If you haven't noticed already, baseball business works a little differently in Minnesota. Any way you look at it, the Twins run the metric system in an otherwise standard system of baseball.
While the rest of the league runs itself on big-name players and big power, the Twins are proud of their piranha heritage, nickel-and-dimeing their opponents.
I mean, why not? Four division championships in the last six years is something to be proud of. Granted, none of these playoff appearances provided much in the way of Series berths, but the success is nonetheless fascinating and refreshing amidst the other MLB teams trying to win with money and power (which does a fine job producing wins in Boston, I suppose).
Let's try an activity now. Fill in the blank. "A playoff team does not have ___."
So what did you come up with? I bet I can name a few, and then we'll really find out how the Twins have fared.
1. A playoff team does not have a player in the everyday lineup that is batting below the Mendoza line (.200).
They really don't. Such a black hole in the lineup just kills offenses. But guess what? Nick Punto was just that man in 2007, and Adam Everett, until recently, was that guy this year.
Punto kept his average below .220 for the vast majority of last year and was at .200 or below for 31 games last year. It would be one thing if he was a bench player. But he played in 150 games. Yeah. 150.
But of course, we mustn't dwell on something that Twins fans are trying to work on getting OUT of their mind. But of course, don't forget Adam Everett this year, who, until recently, was substantially below .200 and didn't re-emerge from the depths of the batting-average ocean floor until Aug. 9.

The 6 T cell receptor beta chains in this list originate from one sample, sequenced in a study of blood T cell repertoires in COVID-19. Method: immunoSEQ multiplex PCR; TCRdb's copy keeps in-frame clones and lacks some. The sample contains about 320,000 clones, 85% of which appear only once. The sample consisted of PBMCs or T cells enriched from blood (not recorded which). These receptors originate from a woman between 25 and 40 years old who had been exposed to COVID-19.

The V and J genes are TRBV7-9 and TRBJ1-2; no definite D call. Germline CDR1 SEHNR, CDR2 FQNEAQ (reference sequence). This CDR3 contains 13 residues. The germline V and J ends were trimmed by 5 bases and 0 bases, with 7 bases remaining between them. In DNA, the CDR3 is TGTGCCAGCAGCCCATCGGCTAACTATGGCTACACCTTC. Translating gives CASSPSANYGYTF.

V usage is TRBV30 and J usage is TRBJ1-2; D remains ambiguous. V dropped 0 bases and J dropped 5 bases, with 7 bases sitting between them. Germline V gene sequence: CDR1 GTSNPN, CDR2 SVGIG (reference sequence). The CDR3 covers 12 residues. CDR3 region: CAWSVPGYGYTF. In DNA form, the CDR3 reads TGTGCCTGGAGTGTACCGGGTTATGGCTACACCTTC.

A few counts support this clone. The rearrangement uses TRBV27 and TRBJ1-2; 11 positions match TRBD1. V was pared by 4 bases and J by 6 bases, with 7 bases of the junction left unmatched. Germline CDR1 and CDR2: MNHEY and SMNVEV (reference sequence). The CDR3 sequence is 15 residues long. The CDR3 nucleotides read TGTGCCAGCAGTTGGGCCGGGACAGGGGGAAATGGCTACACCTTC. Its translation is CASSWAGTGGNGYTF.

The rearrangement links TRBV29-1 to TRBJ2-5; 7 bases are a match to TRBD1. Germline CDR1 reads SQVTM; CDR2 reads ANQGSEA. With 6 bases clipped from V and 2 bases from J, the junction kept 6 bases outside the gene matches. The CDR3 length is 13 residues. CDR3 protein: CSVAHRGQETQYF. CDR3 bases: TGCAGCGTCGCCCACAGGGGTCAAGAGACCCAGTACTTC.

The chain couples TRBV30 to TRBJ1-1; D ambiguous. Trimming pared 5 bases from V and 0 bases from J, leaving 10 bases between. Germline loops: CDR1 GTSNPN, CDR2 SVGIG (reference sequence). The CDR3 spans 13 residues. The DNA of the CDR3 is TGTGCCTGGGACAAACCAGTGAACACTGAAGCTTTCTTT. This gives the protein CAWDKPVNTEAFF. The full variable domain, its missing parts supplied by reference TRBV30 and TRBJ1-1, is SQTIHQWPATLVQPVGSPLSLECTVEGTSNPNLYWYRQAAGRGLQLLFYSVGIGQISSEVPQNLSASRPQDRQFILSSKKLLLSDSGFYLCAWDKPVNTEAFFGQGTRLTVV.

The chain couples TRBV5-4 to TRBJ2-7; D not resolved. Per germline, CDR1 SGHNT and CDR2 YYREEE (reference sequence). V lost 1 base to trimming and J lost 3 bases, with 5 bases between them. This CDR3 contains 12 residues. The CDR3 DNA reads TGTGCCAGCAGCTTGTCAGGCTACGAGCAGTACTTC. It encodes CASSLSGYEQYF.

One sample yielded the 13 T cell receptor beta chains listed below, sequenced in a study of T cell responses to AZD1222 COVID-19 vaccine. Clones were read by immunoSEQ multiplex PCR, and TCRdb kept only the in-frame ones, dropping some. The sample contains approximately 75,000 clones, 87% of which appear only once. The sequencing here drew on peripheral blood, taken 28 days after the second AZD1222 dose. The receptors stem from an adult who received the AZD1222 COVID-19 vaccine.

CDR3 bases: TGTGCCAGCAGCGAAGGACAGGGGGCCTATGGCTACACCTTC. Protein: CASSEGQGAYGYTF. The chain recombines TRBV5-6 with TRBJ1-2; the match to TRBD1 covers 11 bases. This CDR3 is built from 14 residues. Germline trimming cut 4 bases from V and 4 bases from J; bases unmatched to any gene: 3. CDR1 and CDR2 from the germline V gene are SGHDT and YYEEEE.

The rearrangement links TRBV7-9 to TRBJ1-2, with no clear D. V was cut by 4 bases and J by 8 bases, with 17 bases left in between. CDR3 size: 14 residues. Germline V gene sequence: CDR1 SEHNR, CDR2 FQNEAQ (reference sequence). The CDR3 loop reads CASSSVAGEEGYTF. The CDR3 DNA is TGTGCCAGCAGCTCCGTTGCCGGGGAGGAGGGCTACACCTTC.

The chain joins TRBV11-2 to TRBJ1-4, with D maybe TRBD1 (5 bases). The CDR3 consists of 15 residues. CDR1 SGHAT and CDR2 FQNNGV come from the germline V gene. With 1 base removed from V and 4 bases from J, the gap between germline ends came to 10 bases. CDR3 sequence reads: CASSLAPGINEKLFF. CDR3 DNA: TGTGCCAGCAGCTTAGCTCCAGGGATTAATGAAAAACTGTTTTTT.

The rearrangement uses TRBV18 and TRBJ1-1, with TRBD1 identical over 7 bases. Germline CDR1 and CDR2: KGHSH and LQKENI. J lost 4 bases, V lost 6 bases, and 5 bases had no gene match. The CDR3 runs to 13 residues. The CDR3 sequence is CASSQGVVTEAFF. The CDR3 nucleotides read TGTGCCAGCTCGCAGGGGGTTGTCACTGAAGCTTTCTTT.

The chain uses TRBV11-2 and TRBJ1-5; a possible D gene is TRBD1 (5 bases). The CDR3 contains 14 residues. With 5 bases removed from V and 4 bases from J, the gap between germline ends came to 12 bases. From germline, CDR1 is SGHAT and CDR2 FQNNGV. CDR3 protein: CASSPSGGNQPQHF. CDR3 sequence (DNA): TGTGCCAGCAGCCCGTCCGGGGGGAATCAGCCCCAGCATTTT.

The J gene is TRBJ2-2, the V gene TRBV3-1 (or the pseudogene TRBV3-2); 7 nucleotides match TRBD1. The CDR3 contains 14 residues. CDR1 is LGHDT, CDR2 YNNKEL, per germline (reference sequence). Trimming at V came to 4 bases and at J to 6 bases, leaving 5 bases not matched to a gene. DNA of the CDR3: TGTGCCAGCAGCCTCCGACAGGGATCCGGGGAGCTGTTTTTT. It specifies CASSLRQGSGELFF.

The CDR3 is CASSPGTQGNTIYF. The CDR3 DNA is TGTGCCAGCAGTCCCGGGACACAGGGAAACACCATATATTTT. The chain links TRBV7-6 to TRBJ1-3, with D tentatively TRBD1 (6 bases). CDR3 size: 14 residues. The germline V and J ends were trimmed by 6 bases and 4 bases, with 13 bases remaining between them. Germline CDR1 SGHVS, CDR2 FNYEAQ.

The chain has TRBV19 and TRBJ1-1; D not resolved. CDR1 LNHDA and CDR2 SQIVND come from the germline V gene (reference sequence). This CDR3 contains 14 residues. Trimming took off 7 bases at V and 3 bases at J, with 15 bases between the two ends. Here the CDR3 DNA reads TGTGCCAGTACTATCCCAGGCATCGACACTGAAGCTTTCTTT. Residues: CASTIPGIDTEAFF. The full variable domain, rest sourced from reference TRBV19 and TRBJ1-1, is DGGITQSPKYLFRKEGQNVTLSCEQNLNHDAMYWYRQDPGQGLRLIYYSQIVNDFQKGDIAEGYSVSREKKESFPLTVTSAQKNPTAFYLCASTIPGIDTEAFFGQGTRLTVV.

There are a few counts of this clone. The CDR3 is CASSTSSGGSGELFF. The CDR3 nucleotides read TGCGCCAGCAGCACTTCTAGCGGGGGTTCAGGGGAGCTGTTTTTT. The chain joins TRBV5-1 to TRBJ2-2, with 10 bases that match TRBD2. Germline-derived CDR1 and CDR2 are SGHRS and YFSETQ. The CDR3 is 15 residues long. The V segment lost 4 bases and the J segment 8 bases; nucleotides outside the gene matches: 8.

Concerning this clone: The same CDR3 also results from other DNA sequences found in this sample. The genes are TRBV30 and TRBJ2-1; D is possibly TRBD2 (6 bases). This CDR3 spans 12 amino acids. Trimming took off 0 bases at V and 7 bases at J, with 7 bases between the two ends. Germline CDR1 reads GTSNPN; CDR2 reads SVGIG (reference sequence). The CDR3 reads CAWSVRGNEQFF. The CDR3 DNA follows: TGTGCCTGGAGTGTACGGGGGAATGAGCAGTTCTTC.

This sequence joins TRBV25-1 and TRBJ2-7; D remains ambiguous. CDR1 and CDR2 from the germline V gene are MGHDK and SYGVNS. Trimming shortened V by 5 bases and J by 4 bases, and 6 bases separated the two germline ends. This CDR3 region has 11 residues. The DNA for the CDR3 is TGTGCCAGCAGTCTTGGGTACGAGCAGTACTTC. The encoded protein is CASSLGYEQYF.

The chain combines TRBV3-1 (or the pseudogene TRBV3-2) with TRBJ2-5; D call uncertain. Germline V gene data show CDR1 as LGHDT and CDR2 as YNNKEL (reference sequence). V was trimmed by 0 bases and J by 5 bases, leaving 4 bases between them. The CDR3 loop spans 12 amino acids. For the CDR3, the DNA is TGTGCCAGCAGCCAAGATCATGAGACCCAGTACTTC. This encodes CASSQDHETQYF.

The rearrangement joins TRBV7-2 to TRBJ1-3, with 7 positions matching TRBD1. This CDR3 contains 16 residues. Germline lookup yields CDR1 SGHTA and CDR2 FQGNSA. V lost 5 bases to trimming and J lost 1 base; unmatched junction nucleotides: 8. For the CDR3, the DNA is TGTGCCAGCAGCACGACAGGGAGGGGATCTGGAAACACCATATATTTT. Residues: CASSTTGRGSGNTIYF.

Maybe, because on Aug. 5, he had hit bottom at .175. And he was starting.
2. A playoff team does not have a pitcher, especially not one they call the ace, with an ERA above 5.00.
Well, that's painfully obvious! A team who scores six runs a game needs to be worried about a pitcher with an ERA of five or worse. Most would consider six to be phenomenal. There's no chance a team with an average runs-per-game of 5.04 would contend with such a pitcher. But Minnesota was that team, at least until Livan Hernandez left town.
Livan was sent packing after giving the team 23 starts with a deplorable 5.48 ERA. Remarkably, he came out ahead in his record, going 10-8 in his stint here. More so because the offense helped him out with an average of 5.7 runs per game in his 10 wins.
3. A playoff team in the AL doesn't put somebody in the DH spot that has never hit a home run.
They've gotten better, but last year, Jason Tyner saw 13 games in that spot. 'Nuff said.
4. A playoff team wins on the road and against teams that they should destroy.
I'll let you figure this one out for yourself.
But despite the seemingly indisputable and obvious rules about how to make the playoffs, the Twins find themselves just a half-game back of the White Sox...because the Twins do it differently.